Lately I have thought a lot about the fact that the words I write are a veil I wrap around myself. Sure, yeah, I’m exposed with every syllable—but only if the reader looks hard enough. And let’s face it—most readers are focused on the words themselves, not what’s happening behind them.
I am so comfortable behind the veil, in fact, that I rarely write in first person. And when I do, the character almost never has a name. (A fact that someone had to point out to me—and even then, I wondered what exactly was so wrong about that.) I fought against focusing my MG fantasy on the character who most resembles me (what with being a girl and all). And in my new editing gig, I lollygagged when asked to write an introduction to myself as the new editor—waiting until the editorial council reminded me (twice) that such an introduction needed to be made.
But change is growth, and growth is good. So I’m undertaking a rewrite of the fantasy with the girl as the MC. I will write a sample first chapter in both third and first persons, just to see which works better. And yes, the stupid introduction (with photo, yet) will run in the next issue of the paper.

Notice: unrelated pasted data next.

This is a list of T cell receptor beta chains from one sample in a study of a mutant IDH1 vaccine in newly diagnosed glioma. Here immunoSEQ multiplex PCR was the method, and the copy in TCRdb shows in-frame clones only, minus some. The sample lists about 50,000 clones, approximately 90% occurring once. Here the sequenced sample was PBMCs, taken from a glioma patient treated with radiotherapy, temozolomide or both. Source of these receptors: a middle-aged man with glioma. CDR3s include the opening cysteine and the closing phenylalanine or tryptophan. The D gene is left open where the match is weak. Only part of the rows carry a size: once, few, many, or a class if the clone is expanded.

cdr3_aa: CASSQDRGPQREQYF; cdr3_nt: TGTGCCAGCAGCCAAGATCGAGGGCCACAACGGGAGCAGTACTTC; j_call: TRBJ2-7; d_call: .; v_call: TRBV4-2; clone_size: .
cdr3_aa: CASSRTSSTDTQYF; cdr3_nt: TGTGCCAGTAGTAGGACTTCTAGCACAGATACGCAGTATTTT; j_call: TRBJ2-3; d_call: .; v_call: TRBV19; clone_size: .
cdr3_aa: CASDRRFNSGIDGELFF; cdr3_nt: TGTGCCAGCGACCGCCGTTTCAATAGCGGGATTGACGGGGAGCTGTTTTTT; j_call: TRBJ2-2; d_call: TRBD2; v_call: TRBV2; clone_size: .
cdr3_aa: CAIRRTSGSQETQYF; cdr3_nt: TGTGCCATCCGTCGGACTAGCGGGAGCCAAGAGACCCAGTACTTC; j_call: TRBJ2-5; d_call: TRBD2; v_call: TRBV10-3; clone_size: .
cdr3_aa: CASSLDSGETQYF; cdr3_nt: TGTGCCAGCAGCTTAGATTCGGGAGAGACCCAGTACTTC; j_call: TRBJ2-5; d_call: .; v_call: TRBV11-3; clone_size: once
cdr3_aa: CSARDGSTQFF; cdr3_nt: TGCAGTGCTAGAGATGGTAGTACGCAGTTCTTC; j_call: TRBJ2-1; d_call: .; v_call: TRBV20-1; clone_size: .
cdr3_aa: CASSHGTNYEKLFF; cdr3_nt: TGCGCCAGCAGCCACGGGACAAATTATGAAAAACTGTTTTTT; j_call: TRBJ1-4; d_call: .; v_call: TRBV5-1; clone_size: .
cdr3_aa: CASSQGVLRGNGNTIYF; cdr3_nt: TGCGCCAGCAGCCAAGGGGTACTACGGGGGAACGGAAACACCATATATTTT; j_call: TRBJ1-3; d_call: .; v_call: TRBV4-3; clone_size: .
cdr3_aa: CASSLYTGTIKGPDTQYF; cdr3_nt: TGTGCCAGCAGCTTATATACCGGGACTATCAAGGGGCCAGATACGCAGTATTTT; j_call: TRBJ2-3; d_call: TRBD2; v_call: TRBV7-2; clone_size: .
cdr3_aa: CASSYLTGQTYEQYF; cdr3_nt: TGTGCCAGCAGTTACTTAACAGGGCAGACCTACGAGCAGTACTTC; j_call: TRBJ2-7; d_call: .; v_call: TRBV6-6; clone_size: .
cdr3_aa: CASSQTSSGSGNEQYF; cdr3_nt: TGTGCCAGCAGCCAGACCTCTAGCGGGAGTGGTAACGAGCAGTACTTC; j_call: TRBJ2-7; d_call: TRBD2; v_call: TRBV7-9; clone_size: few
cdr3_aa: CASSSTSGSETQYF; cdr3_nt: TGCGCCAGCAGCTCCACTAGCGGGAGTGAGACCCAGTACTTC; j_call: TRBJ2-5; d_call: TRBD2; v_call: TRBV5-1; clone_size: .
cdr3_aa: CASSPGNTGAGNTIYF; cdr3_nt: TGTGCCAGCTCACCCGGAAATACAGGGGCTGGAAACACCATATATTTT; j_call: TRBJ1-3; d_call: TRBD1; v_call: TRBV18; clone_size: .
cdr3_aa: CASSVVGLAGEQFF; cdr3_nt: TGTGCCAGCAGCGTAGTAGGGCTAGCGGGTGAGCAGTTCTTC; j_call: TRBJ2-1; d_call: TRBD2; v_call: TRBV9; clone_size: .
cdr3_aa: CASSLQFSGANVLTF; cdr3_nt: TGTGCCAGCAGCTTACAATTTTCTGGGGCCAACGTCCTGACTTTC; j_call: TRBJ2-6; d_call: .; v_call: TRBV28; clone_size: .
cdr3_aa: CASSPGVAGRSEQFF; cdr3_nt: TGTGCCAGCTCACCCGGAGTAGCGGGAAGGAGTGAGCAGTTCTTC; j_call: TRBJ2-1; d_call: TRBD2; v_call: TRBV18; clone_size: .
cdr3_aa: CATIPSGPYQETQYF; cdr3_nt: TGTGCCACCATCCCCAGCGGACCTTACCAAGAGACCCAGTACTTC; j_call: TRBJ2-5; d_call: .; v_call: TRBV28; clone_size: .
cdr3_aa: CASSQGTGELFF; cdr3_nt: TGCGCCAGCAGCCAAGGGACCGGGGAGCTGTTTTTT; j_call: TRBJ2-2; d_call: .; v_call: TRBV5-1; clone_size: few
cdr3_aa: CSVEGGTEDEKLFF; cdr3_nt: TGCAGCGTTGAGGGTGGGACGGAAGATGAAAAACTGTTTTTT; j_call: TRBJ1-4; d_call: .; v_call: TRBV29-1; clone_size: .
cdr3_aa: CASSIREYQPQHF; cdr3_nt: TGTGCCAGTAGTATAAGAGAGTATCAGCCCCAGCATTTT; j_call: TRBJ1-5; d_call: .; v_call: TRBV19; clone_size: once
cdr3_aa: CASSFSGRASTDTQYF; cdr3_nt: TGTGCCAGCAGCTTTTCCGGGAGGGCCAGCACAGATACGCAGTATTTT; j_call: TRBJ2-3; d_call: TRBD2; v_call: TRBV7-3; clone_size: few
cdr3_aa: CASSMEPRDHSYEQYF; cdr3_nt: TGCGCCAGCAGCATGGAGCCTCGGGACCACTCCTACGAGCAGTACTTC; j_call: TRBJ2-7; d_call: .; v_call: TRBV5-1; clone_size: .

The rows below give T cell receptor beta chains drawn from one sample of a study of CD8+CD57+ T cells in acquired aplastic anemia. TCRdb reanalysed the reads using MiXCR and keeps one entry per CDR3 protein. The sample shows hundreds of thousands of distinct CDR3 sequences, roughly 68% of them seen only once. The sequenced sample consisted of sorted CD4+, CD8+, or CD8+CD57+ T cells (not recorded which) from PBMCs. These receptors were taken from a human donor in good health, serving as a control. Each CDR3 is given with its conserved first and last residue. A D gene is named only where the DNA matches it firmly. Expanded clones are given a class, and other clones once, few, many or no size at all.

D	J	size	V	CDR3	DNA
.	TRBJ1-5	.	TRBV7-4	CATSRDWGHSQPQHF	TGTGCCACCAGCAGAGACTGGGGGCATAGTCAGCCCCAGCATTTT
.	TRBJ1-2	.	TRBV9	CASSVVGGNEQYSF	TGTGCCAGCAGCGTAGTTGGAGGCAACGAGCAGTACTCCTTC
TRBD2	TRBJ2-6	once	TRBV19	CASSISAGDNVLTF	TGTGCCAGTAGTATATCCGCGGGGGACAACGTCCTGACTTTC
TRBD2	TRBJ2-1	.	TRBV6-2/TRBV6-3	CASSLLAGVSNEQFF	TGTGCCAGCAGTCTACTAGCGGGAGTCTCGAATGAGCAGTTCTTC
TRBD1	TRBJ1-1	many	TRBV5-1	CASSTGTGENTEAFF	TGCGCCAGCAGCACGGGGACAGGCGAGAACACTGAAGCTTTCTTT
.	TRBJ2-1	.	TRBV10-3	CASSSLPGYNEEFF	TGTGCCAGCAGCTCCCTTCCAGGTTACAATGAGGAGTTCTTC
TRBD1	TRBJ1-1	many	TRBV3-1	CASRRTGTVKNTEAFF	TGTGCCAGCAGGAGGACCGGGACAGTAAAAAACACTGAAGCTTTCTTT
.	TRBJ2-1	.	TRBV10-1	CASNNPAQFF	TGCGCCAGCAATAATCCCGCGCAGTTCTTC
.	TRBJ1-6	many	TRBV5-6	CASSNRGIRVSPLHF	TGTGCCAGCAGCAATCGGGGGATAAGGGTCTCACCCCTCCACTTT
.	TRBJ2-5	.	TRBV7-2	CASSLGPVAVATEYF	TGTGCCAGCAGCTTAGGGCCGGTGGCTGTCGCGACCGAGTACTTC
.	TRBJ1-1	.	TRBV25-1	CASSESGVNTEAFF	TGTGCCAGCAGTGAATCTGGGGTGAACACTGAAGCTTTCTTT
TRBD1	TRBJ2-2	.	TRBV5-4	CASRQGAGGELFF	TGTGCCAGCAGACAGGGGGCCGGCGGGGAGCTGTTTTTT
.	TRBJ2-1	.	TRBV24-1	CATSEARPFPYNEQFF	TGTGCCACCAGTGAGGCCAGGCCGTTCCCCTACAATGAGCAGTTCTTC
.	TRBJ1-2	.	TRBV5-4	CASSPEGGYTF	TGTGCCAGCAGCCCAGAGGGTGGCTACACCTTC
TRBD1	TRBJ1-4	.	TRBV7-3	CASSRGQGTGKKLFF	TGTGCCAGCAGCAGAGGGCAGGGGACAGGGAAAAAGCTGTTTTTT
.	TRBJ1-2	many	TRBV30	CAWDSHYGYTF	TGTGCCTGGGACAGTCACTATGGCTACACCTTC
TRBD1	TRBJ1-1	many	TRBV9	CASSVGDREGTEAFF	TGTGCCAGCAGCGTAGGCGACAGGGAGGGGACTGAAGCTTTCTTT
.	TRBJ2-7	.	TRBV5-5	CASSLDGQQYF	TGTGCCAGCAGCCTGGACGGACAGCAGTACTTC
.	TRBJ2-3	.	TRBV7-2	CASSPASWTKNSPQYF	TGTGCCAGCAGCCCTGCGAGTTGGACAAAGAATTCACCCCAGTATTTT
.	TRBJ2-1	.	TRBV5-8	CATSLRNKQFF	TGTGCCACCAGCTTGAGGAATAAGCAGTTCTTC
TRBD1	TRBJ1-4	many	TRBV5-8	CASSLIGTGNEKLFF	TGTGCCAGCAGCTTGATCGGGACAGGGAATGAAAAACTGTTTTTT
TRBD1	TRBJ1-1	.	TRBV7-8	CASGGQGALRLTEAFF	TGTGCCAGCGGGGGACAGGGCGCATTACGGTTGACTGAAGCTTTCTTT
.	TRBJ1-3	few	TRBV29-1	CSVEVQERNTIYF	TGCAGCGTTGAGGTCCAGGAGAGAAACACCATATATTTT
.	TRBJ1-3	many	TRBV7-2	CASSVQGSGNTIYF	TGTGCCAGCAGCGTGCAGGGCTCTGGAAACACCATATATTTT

When I do something, I really do it. So, in the spirit of shredding my pretty little veil, I undertook a personal essay solicited by a market I’ve been trying to crack for a long time.
Admittedly, this was not my idea. I had pitched them a straightforward feature, and felt pretty confident about it because my personal experience gave me a killer hook. Unfortunately (for my veil), the editors liked the personal hook more than the proposed feature.
This is how I ended up writing—yes, in first person—about one of the most unhappy episodes of my life. And, because I am me and apparently don’t understand the concept of leaving well enough alone, I made the essay even more personal by adding in stuff about a kind-of-but-not-really-related issue.
In the “Is it good news, or is it not?” category: I got an eager email today from the editor, practically thrusting the check in my fist. My little essay is going to run in an upcoming issue of a national magazine. And far from offering me any protection, all those words are going to strip me bare.
On the plus side: I have now earned $300 just for feeling angsty and upset. While I would not choose to earn money by feeling that way, I have to say—since I already felt it, and it’s behind me anyway—it is somewhat vindicating to turn an emotional hurricane into cold hard cash. (And just think of the reprint possibilities!)